2. ^ Zhou, L.; Kong, N.; Shen, S.; Sheng, S.; Servin, A. (March 2015). Inventory and Analysis of WHOIS Registration Objects. IETF. doi:10.17487/RFC7485. RFC 7485. Retrieved 2016-11-10.
  3. ^ "Web Extensible Internet Registration Data Service (weirds)". IETF. 2015-03-25. Retrieved 2016-11-10.
  4. ^ John Levine (2014-09-10). "The replacement for WHOIS is surprisingly close". Retrieved 2016-11-10.
  5. ^ Blanchet, Marc (March 2015). Finding the Authoritative Registration Data (RDAP) Service. IETF. doi:10.17487/RFC7484. RFC 7484. Retrieved 2016-11-10.
  6. ^ "The Registration Data Access Protocol (RDAP)". ARIN. 2015-06-22. Retrieved 2016-11-10.
  7. ^ a b c "2013 Registrar Accreditation Agreement". ICANN. Archived from the original on 2017-06-07. Retrieved 2016-11-10. Following the publication by the IETF of a Proposed Standard, Draft Standard or Internet Standard and any revisions thereto (as specified in RFC 2026) relating to the web-based directory service as specified in the IETF Web Extensible Internet Registration Data Service working group, Registrar shall implement the directory service specified in any such standard (or any revision thereto) no later than 135 days after such implementation is requested by ICANN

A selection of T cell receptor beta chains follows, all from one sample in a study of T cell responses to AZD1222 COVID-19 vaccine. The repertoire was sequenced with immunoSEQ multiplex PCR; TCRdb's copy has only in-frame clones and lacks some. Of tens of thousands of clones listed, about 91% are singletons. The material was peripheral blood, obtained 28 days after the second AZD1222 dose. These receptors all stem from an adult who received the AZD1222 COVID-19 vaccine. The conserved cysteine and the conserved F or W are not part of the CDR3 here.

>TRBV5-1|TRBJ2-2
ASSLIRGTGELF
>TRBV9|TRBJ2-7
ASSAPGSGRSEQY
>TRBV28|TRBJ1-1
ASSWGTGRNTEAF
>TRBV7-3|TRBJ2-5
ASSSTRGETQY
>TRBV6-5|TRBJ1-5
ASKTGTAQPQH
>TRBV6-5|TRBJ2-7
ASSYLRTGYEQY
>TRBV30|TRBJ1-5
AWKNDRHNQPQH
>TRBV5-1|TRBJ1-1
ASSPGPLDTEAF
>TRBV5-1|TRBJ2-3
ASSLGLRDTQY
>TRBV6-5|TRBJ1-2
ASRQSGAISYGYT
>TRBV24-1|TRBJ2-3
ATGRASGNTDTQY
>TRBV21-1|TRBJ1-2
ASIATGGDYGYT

8. ^ New gTLD Program Committee (NGPC) (2013-07-02). "New gTLD Agreement" (PDF). ICANN. Retrieved 2016-11-10. Registry Operator shall implement a new standard supporting access to domain name registration data (SAC 051) no later than one hundred thirty-five (135) days after it is requested by ICANN if: 1) the IETF produces a standard (i.e., it is published, at least, as a Proposed Standard RFC as specified in RFC 2026); and 2) its implementation is commercially reasonable in the context of the overall operation of the registry
  9. ^ "RDAP at ARIN" (PDF). September 17, 2019.
  10. ^ "abuserdap".
  11. ^ Kieren McCarthy (October 23, 2019). "Haunted by Europe's GDPR, ICANN sharpens wooden stake to finally slay the Whois vampire". The Register.
  12. ^ "Temporary Specification for gTLD Registration Data - ICANN". Retrieved 2023-04-08.
  13. ^ "Whois Data Reminder Policy - ICANN". Retrieved 2023-04-08.
  14. ^ "2023 Global Amendments to the Base gTLD Registry Agreement (RA), Specification 13, and 2013 Registrar Accreditation Agreement (RAA) - ICANN". Retrieved 2023-04-07.
  15. ^ "RDAP Extensions". Retrieved 2023-04-08.

External links[edit]